I am a big fan of entering contests. If you don’t enter you can’t win. I try not to keep track of which contests I enter, so that when I win something it’s a happy surprise. But at this point in my career, rejections don’t bother me too much. Everyone gets rejected from literary magazines, even brilliant writers. Everyone gets rejected from a writing residency at some point. When I was an actor I read a book that said actors usually receive about 50 Nos for every Yes. “So go out there and collect your 50 Nos,” it said. So you can get to the Yes. I have collected a lot of Nos—and gotten to some Yeses.

Your novel explores global feminist ideas in some fresh and complex ways. Can you tell us about some of the tensions and contractions you played with in The Ambassador’s Wife?

When I first moved to Yemen in 2006, I met a Maltese woman at a dinner party who was raging against western feminists who came to Yemen with naïve ideas about how to “free the women.” You cannot simply take our western ideas about feminism and force them onto Yemeni women. (Or anyone else). You need to consider the context of these women’s lives. What kinds of things will actually help them and make their lives better/easier, and which things might just get them killed? You have to start with a basic respect for the culture, and an interest in learning all you can about it. Only armed with that knowledge can you begin to help anyone who lives in a very different world.

I lived in Yemen for four years, and spent time in Jordan, Lebanon, Egypt, and the UAE. While running the Yemen Observer newspaper I became very close to my reporters, particularly the women. They taught me so much about their world, their limits, their aspirations. I let them tell me what they needed from me. I also discovered a lot about the things I take for granted in my own life.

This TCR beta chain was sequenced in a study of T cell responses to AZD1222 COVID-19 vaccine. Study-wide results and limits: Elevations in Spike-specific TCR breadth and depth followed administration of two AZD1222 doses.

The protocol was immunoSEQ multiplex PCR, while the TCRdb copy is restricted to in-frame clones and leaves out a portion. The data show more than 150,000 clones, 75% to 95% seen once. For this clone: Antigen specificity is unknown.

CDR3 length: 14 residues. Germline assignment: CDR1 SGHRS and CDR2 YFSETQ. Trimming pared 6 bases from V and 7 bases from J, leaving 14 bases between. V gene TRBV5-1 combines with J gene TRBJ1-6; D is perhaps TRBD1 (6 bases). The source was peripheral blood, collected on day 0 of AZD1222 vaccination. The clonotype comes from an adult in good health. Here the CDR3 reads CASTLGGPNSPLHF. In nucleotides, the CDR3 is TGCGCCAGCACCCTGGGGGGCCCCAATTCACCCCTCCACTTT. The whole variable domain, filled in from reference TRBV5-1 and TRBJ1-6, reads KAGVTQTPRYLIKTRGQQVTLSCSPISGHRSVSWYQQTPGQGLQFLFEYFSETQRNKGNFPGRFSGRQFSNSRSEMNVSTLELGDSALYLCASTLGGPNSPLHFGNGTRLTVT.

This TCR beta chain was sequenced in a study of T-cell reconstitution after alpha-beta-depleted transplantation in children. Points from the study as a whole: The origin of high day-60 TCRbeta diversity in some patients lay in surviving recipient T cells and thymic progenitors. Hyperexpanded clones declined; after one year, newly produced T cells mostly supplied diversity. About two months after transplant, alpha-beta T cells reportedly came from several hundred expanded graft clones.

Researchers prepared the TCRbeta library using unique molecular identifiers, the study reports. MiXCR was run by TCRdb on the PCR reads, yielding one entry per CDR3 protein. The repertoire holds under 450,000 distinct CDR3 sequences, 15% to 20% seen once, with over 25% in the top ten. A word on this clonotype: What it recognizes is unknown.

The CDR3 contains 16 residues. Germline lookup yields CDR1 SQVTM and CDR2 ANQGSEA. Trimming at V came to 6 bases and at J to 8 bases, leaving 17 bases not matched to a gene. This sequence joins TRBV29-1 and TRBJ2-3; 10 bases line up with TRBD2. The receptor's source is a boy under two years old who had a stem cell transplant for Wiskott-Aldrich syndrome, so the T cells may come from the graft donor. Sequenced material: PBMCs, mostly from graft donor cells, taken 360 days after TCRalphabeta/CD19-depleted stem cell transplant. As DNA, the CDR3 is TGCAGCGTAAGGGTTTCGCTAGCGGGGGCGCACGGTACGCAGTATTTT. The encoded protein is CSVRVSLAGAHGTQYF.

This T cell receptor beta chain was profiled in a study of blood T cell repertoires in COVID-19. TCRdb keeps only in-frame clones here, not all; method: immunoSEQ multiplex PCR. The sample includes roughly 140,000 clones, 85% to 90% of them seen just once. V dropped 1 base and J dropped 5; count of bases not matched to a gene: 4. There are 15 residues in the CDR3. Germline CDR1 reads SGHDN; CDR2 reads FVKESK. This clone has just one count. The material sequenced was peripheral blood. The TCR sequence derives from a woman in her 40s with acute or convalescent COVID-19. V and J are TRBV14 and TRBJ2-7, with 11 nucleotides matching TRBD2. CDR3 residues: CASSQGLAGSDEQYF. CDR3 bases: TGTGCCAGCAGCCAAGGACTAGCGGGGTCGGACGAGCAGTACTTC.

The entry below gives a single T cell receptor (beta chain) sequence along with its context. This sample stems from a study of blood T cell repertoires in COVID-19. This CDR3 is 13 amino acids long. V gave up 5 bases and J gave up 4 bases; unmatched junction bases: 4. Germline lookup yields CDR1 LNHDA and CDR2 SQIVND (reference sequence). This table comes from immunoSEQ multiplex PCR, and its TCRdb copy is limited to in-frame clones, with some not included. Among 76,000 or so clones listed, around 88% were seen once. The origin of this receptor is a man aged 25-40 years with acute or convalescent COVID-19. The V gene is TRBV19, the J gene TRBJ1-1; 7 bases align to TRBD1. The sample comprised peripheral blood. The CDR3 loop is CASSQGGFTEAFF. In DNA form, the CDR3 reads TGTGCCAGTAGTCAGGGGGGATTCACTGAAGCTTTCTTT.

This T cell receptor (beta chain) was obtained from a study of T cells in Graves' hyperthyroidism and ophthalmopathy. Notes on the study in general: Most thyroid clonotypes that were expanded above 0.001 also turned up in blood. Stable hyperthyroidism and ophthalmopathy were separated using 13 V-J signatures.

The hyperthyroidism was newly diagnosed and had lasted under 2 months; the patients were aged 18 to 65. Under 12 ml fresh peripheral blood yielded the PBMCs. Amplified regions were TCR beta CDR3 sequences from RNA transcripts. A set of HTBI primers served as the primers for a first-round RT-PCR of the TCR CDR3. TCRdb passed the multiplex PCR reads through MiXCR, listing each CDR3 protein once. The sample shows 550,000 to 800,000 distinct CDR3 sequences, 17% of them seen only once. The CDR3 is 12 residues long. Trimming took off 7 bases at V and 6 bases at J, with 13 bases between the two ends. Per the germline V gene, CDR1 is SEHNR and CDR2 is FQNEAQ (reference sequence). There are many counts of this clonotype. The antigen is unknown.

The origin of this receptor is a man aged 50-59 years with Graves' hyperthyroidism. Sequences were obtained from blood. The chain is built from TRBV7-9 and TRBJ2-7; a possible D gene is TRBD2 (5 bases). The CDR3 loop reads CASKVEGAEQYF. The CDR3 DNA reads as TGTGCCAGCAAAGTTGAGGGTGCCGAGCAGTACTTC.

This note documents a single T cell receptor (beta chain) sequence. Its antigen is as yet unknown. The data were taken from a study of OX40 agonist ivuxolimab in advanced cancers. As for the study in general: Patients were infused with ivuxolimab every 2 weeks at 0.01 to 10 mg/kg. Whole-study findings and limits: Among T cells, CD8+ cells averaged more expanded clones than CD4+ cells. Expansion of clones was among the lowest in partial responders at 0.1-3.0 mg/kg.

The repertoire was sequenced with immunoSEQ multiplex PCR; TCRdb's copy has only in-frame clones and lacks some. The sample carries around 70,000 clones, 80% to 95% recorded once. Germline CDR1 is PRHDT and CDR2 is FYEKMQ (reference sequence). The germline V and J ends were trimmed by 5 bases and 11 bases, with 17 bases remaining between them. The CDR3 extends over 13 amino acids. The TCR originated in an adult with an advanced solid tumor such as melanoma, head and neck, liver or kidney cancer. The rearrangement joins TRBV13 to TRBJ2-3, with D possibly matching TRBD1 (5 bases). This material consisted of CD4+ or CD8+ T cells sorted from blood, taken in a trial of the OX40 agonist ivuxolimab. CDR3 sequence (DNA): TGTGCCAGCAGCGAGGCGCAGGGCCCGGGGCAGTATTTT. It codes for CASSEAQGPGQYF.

One day when I was on my way to work, my taxicab driver began masturbating at the wheel. Horrified, I leapt out of the moving car in the middle of an intersection. I was in tears by the time I got to the office. But when I told my female reporters what had happened, they shrugged. “Oh yes, that happens all the time to us,” they said. “That is just what men are like.” There was a lot of information about the culture in that response.

My female reporters were the inspiration for the artists Miranda mentors. From them I learned how important their families were. That they would never move away from Yemen because they couldn’t imagine living far from their mother or sister or cousins. We Americans move around so much we assume that switching homes is an easy thing. But it isn’t for many people. It isn’t easy at all. This is another thing Miranda fails to understand. She sees a brilliant future for her star pupil Tazkia, but this future could only happen outside of Mazrooq, and Tazkia has no desire to leave her home.

Clearly, I could go on.

What three living writers would you want at a dinner party you were hosting? And why?

Oooh, Elena Ferrante! Because then I would find out who she really is! I am dying to know her entire life story and how much of her books is true and what her writing process is like. Oh, I could question her for days! Definitely Elena.

Caitlin Moran, because she just lets it all hang out. I love people who have no filter, who just say and do whatever the hell they want. She seems fearless to me, and fearless is good at a dinner party! Keeps things interesting.

Chimamanda Ngozi Adichie, because she would call all of us on our bullshit.

What guidance can you give aspiring novelists?

There is no better training for becoming a writer—of fiction or nonfiction—than journalism. Reporters must write every single day, they must write to deadline and to word count, and they learn more about the world with every story. You will develop empathy for people very different from you. You will visit neighborhoods you would not ordinarily explore. You will do things that scare you. What could be better? I say skip the MFA (you don’t want to be in debt the rest of your life) and get a job at a small paper. You will learn which details are essential to your story and which are not. Your writing will improve with daily use. And you will, if you are any good, provide a useful service to the world.

Would you share with us your best writing tip?